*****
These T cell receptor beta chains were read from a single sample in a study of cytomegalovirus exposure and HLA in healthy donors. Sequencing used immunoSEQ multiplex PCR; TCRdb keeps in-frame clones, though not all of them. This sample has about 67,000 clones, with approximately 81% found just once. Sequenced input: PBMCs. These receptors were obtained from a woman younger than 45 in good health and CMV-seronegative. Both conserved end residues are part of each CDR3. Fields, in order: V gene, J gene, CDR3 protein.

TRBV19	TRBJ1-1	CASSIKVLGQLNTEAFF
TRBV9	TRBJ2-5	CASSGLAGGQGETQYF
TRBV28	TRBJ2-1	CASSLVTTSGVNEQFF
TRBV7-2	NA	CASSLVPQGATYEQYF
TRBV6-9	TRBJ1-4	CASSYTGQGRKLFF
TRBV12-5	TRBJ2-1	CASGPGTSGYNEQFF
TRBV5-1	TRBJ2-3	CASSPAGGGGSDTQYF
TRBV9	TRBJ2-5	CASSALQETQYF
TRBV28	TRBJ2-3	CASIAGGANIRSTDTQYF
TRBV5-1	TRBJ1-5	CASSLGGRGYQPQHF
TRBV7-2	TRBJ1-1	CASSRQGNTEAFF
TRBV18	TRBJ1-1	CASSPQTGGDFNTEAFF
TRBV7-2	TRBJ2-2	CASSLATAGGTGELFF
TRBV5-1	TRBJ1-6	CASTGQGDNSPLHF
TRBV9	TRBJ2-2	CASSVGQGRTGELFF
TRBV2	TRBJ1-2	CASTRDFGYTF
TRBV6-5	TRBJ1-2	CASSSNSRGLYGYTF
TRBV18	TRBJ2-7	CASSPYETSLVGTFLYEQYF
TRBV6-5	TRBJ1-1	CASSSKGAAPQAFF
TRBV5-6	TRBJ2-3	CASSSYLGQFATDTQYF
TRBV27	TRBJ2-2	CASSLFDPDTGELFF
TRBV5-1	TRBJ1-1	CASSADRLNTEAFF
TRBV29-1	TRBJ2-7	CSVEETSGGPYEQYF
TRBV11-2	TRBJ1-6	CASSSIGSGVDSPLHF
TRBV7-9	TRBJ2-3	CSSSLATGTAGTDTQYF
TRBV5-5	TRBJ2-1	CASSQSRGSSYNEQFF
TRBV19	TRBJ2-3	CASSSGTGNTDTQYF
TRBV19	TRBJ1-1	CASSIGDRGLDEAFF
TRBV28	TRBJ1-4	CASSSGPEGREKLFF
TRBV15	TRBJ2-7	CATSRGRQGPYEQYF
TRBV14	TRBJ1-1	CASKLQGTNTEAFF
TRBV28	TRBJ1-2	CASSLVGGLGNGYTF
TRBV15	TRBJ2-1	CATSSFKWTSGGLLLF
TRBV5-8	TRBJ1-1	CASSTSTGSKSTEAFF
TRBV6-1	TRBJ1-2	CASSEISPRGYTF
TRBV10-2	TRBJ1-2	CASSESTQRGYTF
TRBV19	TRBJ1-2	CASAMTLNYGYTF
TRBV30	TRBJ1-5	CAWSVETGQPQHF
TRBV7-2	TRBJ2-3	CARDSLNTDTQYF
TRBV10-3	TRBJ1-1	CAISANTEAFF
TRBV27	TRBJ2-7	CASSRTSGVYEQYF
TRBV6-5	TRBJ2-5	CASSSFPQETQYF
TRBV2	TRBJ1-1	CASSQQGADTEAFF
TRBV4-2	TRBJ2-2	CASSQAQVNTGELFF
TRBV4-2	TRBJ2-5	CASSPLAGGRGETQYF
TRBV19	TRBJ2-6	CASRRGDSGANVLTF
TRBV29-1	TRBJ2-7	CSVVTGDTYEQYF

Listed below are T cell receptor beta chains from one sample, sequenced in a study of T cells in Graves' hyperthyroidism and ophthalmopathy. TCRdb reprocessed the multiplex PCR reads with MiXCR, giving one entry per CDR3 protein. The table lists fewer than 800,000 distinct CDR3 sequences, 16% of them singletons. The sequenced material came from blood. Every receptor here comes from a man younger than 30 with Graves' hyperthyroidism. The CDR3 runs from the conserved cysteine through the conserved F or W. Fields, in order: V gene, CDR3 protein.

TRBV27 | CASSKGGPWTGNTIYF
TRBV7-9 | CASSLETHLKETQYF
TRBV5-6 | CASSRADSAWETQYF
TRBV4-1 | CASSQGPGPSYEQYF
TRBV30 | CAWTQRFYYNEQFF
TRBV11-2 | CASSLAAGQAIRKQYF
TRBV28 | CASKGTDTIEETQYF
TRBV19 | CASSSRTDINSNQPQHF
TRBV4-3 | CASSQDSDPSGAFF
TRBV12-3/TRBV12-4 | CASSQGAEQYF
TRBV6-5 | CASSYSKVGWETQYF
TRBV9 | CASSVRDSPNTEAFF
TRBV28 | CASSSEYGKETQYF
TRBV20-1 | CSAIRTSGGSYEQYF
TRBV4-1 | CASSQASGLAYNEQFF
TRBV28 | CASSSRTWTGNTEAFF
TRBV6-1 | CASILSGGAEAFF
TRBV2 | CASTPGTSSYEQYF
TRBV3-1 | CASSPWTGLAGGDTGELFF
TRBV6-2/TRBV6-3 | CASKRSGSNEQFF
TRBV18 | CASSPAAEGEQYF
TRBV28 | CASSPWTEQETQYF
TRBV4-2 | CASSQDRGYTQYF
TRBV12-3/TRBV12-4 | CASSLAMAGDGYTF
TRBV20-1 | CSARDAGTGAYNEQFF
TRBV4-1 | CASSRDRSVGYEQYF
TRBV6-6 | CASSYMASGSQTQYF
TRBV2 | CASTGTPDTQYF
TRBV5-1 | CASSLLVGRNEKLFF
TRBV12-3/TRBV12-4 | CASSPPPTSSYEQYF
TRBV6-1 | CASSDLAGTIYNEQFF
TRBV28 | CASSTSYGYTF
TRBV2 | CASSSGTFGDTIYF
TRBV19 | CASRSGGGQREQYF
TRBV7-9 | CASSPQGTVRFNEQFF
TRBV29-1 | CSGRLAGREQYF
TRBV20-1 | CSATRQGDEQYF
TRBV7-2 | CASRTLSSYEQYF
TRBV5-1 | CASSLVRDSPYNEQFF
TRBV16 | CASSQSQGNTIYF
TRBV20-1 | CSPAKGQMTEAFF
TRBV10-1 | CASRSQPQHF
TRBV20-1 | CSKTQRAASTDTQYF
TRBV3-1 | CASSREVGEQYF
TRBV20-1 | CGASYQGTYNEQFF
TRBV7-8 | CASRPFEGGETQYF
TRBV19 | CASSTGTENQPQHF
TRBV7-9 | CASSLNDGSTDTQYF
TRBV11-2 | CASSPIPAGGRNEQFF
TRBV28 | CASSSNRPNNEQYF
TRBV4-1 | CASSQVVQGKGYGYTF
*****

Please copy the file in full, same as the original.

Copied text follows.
These T cell receptor beta chains were read from a single sample in a study of cytomegalovirus exposure and HLA in healthy donors. Sequencing used immunoSEQ multiplex PCR; TCRdb keeps in-frame clones, though not all of them. This sample has about 67,000 clones, with approximately 81% found just once. Sequenced input: PBMCs. These receptors were obtained from a woman younger than 45 in good health and CMV-seronegative. Both conserved end residues are part of each CDR3. Fields, in order: V gene, J gene, CDR3 protein.

TRBV19	TRBJ1-1	CASSIKVLGQLNTEAFF
TRBV9	TRBJ2-5	CASSGLAGGQGETQYF
TRBV28	TRBJ2-1	CASSLVTTSGVNEQFF
TRBV7-2	NA	CASSLVPQGATYEQYF
TRBV6-9	TRBJ1-4	CASSYTGQGRKLFF
TRBV12-5	TRBJ2-1	CASGPGTSGYNEQFF
TRBV5-1	TRBJ2-3	CASSPAGGGGSDTQYF
TRBV9	TRBJ2-5	CASSALQETQYF
TRBV28	TRBJ2-3	CASIAGGANIRSTDTQYF
TRBV5-1	TRBJ1-5	CASSLGGRGYQPQHF
TRBV7-2	TRBJ1-1	CASSRQGNTEAFF
TRBV18	TRBJ1-1	CASSPQTGGDFNTEAFF
TRBV7-2	TRBJ2-2	CASSLATAGGTGELFF
TRBV5-1	TRBJ1-6	CASTGQGDNSPLHF
TRBV9	TRBJ2-2	CASSVGQGRTGELFF
TRBV2	TRBJ1-2	CASTRDFGYTF
TRBV6-5	TRBJ1-2	CASSSNSRGLYGYTF
TRBV18	TRBJ2-7	CASSPYETSLVGTFLYEQYF
TRBV6-5	TRBJ1-1	CASSSKGAAPQAFF
TRBV5-6	TRBJ2-3	CASSSYLGQFATDTQYF
TRBV27	TRBJ2-2	CASSLFDPDTGELFF
TRBV5-1	TRBJ1-1	CASSADRLNTEAFF
TRBV29-1	TRBJ2-7	CSVEETSGGPYEQYF
TRBV11-2	TRBJ1-6	CASSSIGSGVDSPLHF
TRBV7-9	TRBJ2-3	CSSSLATGTAGTDTQYF
TRBV5-5	TRBJ2-1	CASSQSRGSSYNEQFF
TRBV19	TRBJ2-3	CASSSGTGNTDTQYF
TRBV19	TRBJ1-1	CASSIGDRGLDEAFF
TRBV28	TRBJ1-4	CASSSGPEGREKLFF
TRBV15	TRBJ2-7	CATSRGRQGPYEQYF
TRBV14	TRBJ1-1	CASKLQGTNTEAFF
TRBV28	TRBJ1-2	CASSLVGGLGNGYTF
TRBV15	TRBJ2-1	CATSSFKWTSGGLLLF
TRBV5-8	TRBJ1-1	CASSTSTGSKSTEAFF
TRBV6-1	TRBJ1-2	CASSEISPRGYTF
TRBV10-2	TRBJ1-2	CASSESTQRGYTF
TRBV19	TRBJ1-2	CASAMTLNYGYTF
TRBV30	TRBJ1-5	CAWSVETGQPQHF
TRBV7-2	TRBJ2-3	CARDSLNTDTQYF
TRBV10-3	TRBJ1-1	CAISANTEAFF
TRBV27	TRBJ2-7	CASSRTSGVYEQYF
TRBV6-5	TRBJ2-5	CASSSFPQETQYF
TRBV2	TRBJ1-1	CASSQQGADTEAFF
TRBV4-2	TRBJ2-2	CASSQAQVNTGELFF
TRBV4-2	TRBJ2-5	CASSPLAGGRGETQYF
TRBV19	TRBJ2-6	CASRRGDSGANVLTF
TRBV29-1	TRBJ2-7	CSVVTGDTYEQYF

Listed below are T cell receptor beta chains from one sample, sequenced in a study of T cells in Graves' hyperthyroidism and ophthalmopathy. TCRdb reprocessed the multiplex PCR reads with MiXCR, giving one entry per CDR3 protein. The table lists fewer than 800,000 distinct CDR3 sequences, 16% of them singletons. The sequenced material came from blood. Every receptor here comes from a man younger than 30 with Graves' hyperthyroidism. The CDR3 runs from the conserved cysteine through the conserved F or W. Fields, in order: V gene, CDR3 protein.

TRBV27 | CASSKGGPWTGNTIYF
TRBV7-9 | CASSLETHLKETQYF
TRBV5-6 | CASSRADSAWETQYF
TRBV4-1 | CASSQGPGPSYEQYF
TRBV30 | CAWTQRFYYNEQFF
TRBV11-2 | CASSLAAGQAIRKQYF
TRBV28 | CASKGTDTIEETQYF
TRBV19 | CASSSRTDINSNQPQHF
TRBV4-3 | CASSQDSDPSGAFF
TRBV12-3/TRBV12-4 | CASSQGAEQYF
TRBV6-5 | CASSYSKVGWETQYF
TRBV9 | CASSVRDSPNTEAFF
TRBV28 | CASSSEYGKETQYF
TRBV20-1 | CSAIRTSGGSYEQYF
TRBV4-1 | CASSQASGLAYNEQFF
TRBV28 | CASSSRTWTGNTEAFF
TRBV6-1 | CASILSGGAEAFF
TRBV2 | CASTPGTSSYEQYF
TRBV3-1 | CASSPWTGLAGGDTGELFF
TRBV6-2/TRBV6-3 | CASKRSGSNEQFF
TRBV18 | CASSPAAEGEQYF
TRBV28 | CASSPWTEQETQYF
TRBV4-2 | CASSQDRGYTQYF
TRBV12-3/TRBV12-4 | CASSLAMAGDGYTF
TRBV20-1 | CSARDAGTGAYNEQFF
TRBV4-1 | CASSRDRSVGYEQYF
TRBV6-6 | CASSYMASGSQTQYF
TRBV2 | CASTGTPDTQYF
TRBV5-1 | CASSLLVGRNEKLFF
TRBV12-3/TRBV12-4 | CASSPPPTSSYEQYF
TRBV6-1 | CASSDLAGTIYNEQFF
TRBV28 | CASSTSYGYTF
TRBV2 | CASSSGTFGDTIYF
TRBV19 | CASRSGGGQREQYF
TRBV7-9 | CASSPQGTVRFNEQFF
TRBV29-1 | CSGRLAGREQYF
TRBV20-1 | CSATRQGDEQYF
TRBV7-2 | CASRTLSSYEQYF
TRBV5-1 | CASSLVRDSPYNEQFF
TRBV16 | CASSQSQGNTIYF
TRBV20-1 | CSPAKGQMTEAFF
TRBV10-1 | CASRSQPQHF
TRBV20-1 | CSKTQRAASTDTQYF
TRBV3-1 | CASSREVGEQYF
TRBV20-1 | CGASYQGTYNEQFF
TRBV7-8 | CASRPFEGGETQYF
TRBV19 | CASSTGTENQPQHF
TRBV7-9 | CASSLNDGSTDTQYF
TRBV11-2 | CASSPIPAGGRNEQFF
TRBV28 | CASSSNRPNNEQYF
TRBV4-1 | CASSQVVQGKGYGYTF